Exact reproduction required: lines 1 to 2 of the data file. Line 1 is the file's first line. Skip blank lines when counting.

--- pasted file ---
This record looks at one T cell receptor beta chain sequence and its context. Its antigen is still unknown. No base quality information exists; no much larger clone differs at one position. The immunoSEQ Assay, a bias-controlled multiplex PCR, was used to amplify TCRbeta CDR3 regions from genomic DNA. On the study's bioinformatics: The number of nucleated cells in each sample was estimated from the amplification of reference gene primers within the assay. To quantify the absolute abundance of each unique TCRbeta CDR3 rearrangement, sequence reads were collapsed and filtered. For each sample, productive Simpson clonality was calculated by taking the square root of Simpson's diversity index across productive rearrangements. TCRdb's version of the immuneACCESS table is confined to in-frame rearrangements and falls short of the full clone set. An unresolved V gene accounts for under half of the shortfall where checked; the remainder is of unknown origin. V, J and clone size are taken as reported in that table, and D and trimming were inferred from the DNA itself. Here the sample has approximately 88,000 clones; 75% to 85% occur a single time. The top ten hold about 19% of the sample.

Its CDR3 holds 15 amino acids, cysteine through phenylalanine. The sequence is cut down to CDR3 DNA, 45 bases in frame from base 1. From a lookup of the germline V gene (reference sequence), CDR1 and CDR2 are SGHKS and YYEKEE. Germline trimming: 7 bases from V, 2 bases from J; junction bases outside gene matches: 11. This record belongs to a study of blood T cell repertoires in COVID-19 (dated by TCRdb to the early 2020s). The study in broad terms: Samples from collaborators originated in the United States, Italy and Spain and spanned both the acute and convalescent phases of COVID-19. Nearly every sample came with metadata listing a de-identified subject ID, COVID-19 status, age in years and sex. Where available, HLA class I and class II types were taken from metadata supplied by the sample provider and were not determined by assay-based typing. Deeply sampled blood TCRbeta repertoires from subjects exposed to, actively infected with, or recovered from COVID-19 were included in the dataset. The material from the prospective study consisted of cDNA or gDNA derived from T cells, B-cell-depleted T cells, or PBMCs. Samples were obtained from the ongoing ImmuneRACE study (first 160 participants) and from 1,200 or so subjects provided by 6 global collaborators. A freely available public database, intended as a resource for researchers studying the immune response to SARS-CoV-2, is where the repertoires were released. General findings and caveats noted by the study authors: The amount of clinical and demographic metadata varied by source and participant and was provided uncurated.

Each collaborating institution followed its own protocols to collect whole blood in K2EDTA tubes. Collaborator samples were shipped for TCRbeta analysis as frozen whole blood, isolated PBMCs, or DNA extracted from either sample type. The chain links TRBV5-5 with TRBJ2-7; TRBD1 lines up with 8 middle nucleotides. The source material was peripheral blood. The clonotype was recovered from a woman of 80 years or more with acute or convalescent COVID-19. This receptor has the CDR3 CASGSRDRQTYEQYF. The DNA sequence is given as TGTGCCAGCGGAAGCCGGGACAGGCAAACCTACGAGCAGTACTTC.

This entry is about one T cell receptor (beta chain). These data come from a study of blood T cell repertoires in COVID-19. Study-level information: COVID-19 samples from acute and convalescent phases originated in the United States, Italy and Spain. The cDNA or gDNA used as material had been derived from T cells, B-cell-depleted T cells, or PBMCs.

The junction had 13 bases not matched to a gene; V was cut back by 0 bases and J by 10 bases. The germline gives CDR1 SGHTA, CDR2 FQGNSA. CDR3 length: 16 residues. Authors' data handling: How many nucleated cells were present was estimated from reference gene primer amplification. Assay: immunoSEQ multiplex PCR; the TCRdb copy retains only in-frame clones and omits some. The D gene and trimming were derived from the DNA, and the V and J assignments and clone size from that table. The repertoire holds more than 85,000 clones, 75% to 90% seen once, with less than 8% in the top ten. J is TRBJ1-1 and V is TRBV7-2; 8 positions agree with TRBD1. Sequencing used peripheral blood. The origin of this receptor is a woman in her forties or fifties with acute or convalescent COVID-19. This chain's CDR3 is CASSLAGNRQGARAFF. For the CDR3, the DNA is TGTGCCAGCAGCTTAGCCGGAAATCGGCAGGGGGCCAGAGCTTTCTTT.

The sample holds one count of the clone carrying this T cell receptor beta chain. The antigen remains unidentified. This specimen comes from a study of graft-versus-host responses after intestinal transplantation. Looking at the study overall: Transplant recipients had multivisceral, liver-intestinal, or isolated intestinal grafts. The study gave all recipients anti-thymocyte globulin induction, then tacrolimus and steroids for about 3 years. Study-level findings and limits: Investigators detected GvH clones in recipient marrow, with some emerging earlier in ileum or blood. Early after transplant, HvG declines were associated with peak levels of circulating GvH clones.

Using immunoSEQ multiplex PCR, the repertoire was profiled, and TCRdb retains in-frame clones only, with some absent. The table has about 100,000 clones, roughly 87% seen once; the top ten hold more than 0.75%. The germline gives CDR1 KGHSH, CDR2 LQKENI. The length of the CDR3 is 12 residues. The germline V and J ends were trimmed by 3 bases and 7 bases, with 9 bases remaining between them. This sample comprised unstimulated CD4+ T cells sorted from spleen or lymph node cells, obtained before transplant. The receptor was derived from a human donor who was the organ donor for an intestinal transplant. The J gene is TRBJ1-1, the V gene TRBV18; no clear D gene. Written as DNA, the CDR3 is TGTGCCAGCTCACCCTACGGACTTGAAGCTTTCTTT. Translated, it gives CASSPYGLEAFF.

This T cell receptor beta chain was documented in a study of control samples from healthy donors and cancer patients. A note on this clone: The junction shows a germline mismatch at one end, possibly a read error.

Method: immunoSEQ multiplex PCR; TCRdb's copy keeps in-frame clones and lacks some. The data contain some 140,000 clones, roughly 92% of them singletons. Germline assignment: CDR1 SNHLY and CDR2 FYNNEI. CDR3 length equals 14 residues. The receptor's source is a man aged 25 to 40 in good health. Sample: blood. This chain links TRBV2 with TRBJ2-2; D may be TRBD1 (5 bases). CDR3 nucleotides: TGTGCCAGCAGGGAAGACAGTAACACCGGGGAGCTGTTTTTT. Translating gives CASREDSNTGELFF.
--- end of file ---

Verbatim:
This record looks at one T cell receptor beta chain sequence and its context. Its antigen is still unknown. No base quality information exists; no much larger clone differs at one position. The immunoSEQ Assay, a bias-controlled multiplex PCR, was used to amplify TCRbeta CDR3 regions from genomic DNA. On the study's bioinformatics: The number of nucleated cells in each sample was estimated from the amplification of reference gene primers within the assay. To quantify the absolute abundance of each unique TCRbeta CDR3 rearrangement, sequence reads were collapsed and filtered. For each sample, productive Simpson clonality was calculated by taking the square root of Simpson's diversity index across productive rearrangements. TCRdb's version of the immuneACCESS table is confined to in-frame rearrangements and falls short of the full clone set. An unresolved V gene accounts for under half of the shortfall where checked; the remainder is of unknown origin. V, J and clone size are taken as reported in that table, and D and trimming were inferred from the DNA itself. Here the sample has approximately 88,000 clones; 75% to 85% occur a single time. The top ten hold about 19% of the sample.

Its CDR3 holds 15 amino acids, cysteine through phenylalanine. The sequence is cut down to CDR3 DNA, 45 bases in frame from base 1. From a lookup of the germline V gene (reference sequence), CDR1 and CDR2 are SGHKS and YYEKEE. Germline trimming: 7 bases from V, 2 bases from J; junction bases outside gene matches: 11. This record belongs to a study of blood T cell repertoires in COVID-19 (dated by TCRdb to the early 2020s). The study in broad terms: Samples from collaborators originated in the United States, Italy and Spain and spanned both the acute and convalescent phases of COVID-19. Nearly every sample came with metadata listing a de-identified subject ID, COVID-19 status, age in years and sex. Where available, HLA class I and class II types were taken from metadata supplied by the sample provider and were not determined by assay-based typing. Deeply sampled blood TCRbeta repertoires from subjects exposed to, actively infected with, or recovered from COVID-19 were included in the dataset. The material from the prospective study consisted of cDNA or gDNA derived from T cells, B-cell-depleted T cells, or PBMCs. Samples were obtained from the ongoing ImmuneRACE study (first 160 participants) and from 1,200 or so subjects provided by 6 global collaborators. A freely available public database, intended as a resource for researchers studying the immune response to SARS-CoV-2, is where the repertoires were released. General findings and caveats noted by the study authors: The amount of clinical and demographic metadata varied by source and participant and was provided uncurated.